Adaptation Before Cinema: Literary and Visual Convergence from Antiquity through the 19th Century
Adaptation Before Cinema:
Literary and Visual Convergence from Antiquity through the 19th Century
Adaptation scholars regularly acknowledge that the practice of adapting and retelling stories is as old as storytelling itself. Yet the field of adaptation studies is dominated by scholars considering contemporary media forms, mainly film. Research in what, we argue, Colin MacCabe mis-labels the “pre-history” of adaptation evidences the fact that pre-cinematic forms and practices of adaptation offer the field productive insights about the act, product, production, and reception of adaptation as a transhistorical cultural phenomenon. Yet those explorations often take place outside the boundaries of adaptation studies. Such literary and cultural studies commonly run parallel to the theoretical and material concerns of adaptation studies, but the fields rarely intersect and the discourses rarely cross-pollinate.
This collection of essays will construct historical bridges between these discourses by foregrounding and providing a platform for innovative approaches to any aspect of adaptation, appropriation, or transmedia storytelling from Antiquity through the invention of cinema in the late nineteenth century. All forms and media prior to the advent of cinema are welcome. In keeping with current trends in adaptation studies that seek to move beyond the traditional 1:1 source/adaptation format, we are particularly interested in article-length essays that investigate any combination of thematic trends, material contexts, commercial practices, theoretical models, and transhistorical, cross-cultural, or comparative approaches, as well as essays that encompass a range of genres and pre-cinematic media, which may include (but are not limited to) theater, novelizations, painting and illustration, toys and games, or other forms of literary production and visual culture. Essays should demonstrate working knowledge of contemporary adaptation studies. The goal of this collection is to expand the primary scholarly audience of film and media scholars to literary scholars and cultural critics working across a range of historical periods, genres, forms, and media—and vice versa. We are especially interested in essays on the following topics:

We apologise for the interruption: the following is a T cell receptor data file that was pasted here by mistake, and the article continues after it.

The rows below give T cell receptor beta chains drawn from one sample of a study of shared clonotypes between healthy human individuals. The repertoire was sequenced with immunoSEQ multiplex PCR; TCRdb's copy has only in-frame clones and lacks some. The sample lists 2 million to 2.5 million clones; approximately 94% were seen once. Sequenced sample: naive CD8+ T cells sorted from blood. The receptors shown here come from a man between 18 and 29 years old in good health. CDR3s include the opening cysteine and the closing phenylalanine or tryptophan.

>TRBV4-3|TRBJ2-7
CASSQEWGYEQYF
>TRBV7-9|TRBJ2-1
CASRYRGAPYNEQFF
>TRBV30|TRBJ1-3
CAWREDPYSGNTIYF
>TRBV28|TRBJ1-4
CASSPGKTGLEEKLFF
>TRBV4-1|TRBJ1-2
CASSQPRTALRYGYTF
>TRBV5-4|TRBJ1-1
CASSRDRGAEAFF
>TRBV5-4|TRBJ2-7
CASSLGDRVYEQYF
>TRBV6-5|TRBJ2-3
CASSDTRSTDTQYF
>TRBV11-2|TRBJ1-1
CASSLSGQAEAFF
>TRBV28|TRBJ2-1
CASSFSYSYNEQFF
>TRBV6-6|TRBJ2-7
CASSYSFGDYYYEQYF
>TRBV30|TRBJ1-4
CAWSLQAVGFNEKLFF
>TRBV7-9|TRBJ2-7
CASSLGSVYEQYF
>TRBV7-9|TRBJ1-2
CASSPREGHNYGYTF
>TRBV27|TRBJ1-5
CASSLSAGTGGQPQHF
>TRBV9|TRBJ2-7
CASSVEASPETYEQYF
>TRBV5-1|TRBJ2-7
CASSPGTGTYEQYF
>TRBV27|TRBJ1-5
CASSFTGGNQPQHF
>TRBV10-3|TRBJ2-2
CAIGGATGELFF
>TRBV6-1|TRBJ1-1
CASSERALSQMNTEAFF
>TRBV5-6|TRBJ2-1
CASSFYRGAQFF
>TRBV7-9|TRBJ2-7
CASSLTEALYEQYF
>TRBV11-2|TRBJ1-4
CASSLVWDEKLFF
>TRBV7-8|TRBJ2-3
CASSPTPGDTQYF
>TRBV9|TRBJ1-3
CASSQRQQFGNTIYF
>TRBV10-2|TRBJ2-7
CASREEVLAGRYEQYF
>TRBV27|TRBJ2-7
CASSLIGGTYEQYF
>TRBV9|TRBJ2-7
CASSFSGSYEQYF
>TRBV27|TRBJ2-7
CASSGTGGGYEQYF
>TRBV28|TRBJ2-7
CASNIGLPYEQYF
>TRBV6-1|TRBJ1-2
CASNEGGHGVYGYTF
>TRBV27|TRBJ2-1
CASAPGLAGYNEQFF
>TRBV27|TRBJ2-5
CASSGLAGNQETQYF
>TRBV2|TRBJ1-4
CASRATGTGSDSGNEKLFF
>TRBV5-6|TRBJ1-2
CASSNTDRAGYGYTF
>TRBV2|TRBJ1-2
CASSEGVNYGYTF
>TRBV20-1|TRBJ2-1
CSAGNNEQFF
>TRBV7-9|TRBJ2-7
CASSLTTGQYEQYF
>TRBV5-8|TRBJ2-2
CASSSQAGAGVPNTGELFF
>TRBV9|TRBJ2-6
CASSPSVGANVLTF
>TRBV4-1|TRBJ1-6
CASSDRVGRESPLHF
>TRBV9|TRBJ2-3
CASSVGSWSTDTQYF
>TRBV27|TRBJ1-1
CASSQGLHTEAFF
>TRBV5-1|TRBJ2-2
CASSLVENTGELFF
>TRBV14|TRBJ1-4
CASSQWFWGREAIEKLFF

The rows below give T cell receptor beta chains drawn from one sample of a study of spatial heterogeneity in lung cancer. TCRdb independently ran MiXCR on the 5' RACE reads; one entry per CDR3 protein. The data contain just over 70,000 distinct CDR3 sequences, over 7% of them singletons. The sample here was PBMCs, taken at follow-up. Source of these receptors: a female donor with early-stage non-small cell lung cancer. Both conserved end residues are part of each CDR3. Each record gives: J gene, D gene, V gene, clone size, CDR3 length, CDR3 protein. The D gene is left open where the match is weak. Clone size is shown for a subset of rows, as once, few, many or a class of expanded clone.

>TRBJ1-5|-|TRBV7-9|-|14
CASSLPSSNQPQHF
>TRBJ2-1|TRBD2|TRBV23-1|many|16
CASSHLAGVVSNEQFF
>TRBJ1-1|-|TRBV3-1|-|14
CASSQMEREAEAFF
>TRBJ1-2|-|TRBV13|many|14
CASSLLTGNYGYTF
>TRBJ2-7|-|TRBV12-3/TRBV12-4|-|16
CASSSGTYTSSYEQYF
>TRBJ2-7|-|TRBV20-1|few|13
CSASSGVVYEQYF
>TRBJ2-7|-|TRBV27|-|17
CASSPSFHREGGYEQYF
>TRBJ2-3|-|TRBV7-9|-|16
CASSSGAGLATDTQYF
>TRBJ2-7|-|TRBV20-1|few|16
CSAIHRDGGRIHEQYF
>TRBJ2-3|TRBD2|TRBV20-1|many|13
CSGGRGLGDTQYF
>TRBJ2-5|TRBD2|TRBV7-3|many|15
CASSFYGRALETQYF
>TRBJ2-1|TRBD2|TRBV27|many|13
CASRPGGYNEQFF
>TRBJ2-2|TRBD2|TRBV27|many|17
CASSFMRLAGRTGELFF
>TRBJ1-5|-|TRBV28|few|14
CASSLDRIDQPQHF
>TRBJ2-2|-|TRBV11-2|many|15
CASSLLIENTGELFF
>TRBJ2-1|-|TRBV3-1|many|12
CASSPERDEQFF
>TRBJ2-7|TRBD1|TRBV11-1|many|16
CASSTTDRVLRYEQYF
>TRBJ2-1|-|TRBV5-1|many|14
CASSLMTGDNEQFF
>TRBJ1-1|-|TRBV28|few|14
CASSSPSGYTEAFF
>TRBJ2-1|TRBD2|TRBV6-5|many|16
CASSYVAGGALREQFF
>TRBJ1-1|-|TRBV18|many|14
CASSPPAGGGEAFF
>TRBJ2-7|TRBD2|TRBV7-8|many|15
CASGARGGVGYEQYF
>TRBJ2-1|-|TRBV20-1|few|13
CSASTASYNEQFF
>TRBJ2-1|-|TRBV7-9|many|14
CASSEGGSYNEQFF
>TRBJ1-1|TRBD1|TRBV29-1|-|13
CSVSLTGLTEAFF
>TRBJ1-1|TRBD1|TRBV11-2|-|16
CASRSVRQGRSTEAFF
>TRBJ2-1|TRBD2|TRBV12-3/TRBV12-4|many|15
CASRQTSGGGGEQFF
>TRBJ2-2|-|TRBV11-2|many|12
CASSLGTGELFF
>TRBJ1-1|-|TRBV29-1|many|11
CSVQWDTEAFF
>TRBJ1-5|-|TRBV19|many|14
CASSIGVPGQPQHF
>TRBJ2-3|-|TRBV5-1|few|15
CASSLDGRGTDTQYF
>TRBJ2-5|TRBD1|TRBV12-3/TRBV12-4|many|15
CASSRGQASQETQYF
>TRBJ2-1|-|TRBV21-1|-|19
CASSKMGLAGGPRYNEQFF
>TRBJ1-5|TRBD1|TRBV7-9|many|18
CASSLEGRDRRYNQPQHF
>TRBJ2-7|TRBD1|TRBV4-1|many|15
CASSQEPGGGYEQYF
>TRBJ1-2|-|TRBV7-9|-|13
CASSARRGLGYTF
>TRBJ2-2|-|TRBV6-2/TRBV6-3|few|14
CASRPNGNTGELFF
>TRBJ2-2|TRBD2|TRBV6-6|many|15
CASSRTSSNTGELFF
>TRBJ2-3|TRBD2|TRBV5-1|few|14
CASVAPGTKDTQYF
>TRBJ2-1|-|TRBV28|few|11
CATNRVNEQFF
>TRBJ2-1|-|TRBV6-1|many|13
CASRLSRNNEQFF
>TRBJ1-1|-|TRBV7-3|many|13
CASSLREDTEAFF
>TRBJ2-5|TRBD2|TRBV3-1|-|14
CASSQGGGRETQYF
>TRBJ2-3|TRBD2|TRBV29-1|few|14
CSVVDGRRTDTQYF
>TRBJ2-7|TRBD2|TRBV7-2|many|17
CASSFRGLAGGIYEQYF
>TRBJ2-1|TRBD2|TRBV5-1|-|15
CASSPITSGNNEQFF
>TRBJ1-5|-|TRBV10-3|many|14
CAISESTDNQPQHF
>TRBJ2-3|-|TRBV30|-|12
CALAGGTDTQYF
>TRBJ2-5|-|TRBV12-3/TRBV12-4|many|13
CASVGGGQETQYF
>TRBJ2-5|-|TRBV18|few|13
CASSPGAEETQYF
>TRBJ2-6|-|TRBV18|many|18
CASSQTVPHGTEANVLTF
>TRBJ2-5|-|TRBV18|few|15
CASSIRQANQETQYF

- Mythology as adaptation, transmediation, and/or world-building.
- Multicultural folklore, oral traditions, fairy tales, and their variations.
- Transcultural or cross-cultural adaptation.
- Forms of adaptation in specific historical periods (i.e. medieval literature and culture; early modern drama, etc).
- Chaucer, Milton, Shakespeare, or other canonical authors as adapted and/or adaptors/adapters.
- Eighteenth- and nineteenth-century adaptations of earlier works across forms and media.
- The rise of consumer and commercial culture.
- Early forms of fandom and celebrity approached through adaptation studies.
- Adaptation and art history, illustration studies, or print culture.
- Adaptation in major aesthetic movements such as Romanticism or genres.
Send inquiries to Lissette Lopez Szwydky (email@example.com) and Glenn Jellenik (firstname.lastname@example.org). 500-word abstracts due by August 31, 2019 via email with the subject line “Adaptation Before Cinema CFP submission.”
August 31, 2019: Abstracts due.
October 1, 2020: Authors contacted for inclusion in volume
May 31, 2020: First drafts full essays